Today, he sent out the shortest message I have ever received. While most of his emails begging for cash rival War & Peace, this email was simple, short, and to the point. Eugene warned “Watch at your own risk” and included links to a video from a school in Cambridge, MA. After some research, I discovered this was filmed more than 15 years ago. While the video is titled “Homosexuals Brainwashing Public School Children,” a simple Google search will show that the first school featured in the video is a private school.

I felt ready to be offended when I pressed play – prepared to see a propaganda film from the homophobic movement. But then I went to youtube and watched both parts of the video. I found myself crying. The two-part “documentary,” though offensively titled on youtube, features educators talking with grade school kids about acceptance for their fellow students and citizens. The children are being educated properly and though I’d assumed it might be edited to make LGBT families look terrible it is actually a beautiful piece of journalism. The things being taught to these young children gives me hope that our next generations will have less hate.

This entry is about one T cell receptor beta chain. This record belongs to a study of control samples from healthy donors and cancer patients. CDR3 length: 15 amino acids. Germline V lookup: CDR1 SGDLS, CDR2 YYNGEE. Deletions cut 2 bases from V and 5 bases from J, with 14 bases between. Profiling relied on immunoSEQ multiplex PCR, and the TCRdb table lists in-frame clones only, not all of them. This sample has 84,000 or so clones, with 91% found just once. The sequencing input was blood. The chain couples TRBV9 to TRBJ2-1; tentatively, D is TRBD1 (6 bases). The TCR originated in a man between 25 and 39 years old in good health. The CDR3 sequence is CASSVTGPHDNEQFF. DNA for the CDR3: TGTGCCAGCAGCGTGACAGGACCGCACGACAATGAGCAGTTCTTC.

So once again, I would like to thank wingnut Eugene Delgaudio for giving me some hope that the right thing is happening in this country.

Please watch the following videos (ignoring the addendums by whatever homophobic person posted) and watch them quickly as I’ve notified the filmmaker of the copyright infringement that is clearly taking place and they could be pulled from youtube soon.

Stonewall, LA Principal Punishes 8th Grader Wearing Gay Positive T-Shirt

21 Mar

In the ironically-named Stonewall, Louisiana, it seems the principal of DeSoto Middle School is the one who needs some schooling.